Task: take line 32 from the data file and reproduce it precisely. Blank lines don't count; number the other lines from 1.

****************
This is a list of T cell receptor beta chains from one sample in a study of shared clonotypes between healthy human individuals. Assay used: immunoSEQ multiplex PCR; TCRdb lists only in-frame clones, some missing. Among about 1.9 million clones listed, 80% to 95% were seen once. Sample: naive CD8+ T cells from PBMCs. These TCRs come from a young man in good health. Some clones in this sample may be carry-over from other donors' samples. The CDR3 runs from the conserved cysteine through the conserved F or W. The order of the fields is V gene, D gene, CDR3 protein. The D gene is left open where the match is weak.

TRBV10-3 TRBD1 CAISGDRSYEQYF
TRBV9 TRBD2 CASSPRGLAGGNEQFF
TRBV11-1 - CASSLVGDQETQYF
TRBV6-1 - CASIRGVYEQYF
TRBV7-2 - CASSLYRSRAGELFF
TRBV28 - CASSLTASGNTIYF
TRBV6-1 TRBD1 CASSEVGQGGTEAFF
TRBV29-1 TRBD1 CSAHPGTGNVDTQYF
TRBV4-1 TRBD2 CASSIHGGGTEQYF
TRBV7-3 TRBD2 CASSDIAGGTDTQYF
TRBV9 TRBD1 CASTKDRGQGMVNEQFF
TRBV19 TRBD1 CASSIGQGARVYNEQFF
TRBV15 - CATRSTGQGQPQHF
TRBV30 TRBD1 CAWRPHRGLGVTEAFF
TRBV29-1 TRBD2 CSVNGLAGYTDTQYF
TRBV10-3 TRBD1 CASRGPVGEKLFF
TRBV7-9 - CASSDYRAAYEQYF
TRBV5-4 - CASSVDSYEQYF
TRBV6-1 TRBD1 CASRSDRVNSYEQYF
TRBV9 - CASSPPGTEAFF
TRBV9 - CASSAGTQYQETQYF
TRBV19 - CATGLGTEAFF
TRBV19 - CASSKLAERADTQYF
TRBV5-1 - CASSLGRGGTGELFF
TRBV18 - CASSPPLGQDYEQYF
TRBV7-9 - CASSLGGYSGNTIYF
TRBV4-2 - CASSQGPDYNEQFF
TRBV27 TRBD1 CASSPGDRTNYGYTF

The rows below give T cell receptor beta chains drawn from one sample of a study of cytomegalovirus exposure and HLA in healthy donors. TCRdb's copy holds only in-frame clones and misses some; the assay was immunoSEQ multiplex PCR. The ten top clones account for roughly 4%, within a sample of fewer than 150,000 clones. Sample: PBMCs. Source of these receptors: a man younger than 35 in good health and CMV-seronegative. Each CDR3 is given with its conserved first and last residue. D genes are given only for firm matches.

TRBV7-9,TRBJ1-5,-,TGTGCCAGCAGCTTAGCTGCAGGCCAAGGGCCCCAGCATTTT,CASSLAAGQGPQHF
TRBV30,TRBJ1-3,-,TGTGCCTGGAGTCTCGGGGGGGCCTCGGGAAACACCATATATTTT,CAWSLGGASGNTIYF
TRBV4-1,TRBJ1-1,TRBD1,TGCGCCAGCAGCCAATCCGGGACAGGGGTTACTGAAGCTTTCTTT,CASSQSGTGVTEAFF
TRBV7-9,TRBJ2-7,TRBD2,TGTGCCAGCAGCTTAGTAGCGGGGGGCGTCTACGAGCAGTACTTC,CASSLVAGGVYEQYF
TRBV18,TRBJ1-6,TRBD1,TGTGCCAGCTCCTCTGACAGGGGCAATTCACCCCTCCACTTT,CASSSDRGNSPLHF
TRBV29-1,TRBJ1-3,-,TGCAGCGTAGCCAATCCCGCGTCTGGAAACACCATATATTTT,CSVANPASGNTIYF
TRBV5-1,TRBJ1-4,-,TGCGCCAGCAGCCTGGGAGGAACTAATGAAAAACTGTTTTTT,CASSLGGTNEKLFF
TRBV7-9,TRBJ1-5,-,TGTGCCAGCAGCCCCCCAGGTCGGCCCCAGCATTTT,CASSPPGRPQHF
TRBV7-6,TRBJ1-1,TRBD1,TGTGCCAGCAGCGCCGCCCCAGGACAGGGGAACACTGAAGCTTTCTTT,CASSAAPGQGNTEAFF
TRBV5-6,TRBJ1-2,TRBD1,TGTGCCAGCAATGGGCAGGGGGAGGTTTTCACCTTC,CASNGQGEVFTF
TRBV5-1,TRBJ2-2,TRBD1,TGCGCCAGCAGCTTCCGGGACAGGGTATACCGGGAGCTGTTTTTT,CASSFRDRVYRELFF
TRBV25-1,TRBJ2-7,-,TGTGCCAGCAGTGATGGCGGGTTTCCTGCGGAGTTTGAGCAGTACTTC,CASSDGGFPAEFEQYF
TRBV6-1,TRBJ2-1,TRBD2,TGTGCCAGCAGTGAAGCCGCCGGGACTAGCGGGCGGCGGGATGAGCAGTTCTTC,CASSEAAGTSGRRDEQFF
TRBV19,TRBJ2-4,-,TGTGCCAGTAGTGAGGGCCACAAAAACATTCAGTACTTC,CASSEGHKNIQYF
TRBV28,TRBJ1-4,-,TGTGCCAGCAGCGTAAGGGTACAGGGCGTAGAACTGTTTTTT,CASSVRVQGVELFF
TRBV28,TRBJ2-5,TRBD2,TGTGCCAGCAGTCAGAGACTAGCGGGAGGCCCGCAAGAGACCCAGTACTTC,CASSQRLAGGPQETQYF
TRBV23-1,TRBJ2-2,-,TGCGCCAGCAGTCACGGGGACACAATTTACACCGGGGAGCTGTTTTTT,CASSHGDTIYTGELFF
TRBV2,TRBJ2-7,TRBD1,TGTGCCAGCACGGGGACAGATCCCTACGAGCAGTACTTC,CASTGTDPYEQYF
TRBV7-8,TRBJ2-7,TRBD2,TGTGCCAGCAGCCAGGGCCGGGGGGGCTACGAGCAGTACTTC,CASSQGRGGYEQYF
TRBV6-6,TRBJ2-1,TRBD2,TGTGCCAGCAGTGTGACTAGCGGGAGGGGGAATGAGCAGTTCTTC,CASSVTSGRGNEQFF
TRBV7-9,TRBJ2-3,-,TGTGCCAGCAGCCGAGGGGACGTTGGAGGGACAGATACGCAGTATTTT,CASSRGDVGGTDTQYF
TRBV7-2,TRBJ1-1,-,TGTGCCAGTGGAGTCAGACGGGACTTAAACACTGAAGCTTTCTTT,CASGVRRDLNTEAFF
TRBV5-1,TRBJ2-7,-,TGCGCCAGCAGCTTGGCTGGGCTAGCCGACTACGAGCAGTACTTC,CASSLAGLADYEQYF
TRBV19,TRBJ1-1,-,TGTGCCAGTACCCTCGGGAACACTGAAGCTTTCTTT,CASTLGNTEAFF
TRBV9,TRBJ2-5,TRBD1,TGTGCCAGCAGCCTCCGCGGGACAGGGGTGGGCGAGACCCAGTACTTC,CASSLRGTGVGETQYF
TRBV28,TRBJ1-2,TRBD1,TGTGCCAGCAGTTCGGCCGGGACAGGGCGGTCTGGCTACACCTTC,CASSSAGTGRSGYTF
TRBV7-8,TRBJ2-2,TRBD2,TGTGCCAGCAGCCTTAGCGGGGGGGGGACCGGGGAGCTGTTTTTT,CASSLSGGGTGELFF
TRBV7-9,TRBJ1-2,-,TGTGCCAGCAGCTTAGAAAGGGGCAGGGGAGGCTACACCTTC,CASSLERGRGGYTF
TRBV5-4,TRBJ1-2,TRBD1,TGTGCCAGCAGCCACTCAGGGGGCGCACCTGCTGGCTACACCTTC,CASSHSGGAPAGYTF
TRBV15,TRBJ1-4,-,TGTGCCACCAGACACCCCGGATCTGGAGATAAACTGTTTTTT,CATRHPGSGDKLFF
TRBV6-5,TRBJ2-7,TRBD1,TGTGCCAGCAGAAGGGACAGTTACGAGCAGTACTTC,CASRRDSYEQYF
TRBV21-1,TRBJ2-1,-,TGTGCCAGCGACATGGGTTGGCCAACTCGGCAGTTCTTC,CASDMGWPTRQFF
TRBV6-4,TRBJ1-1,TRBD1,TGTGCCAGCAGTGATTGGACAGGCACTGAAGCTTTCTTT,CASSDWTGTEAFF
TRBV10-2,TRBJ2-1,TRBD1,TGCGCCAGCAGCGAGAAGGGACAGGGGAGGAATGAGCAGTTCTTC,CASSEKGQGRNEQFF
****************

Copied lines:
TRBV30,TRBJ1-3,-,TGTGCCTGGAGTCTCGGGGGGGCCTCGGGAAACACCATATATTTT,CAWSLGGASGNTIYF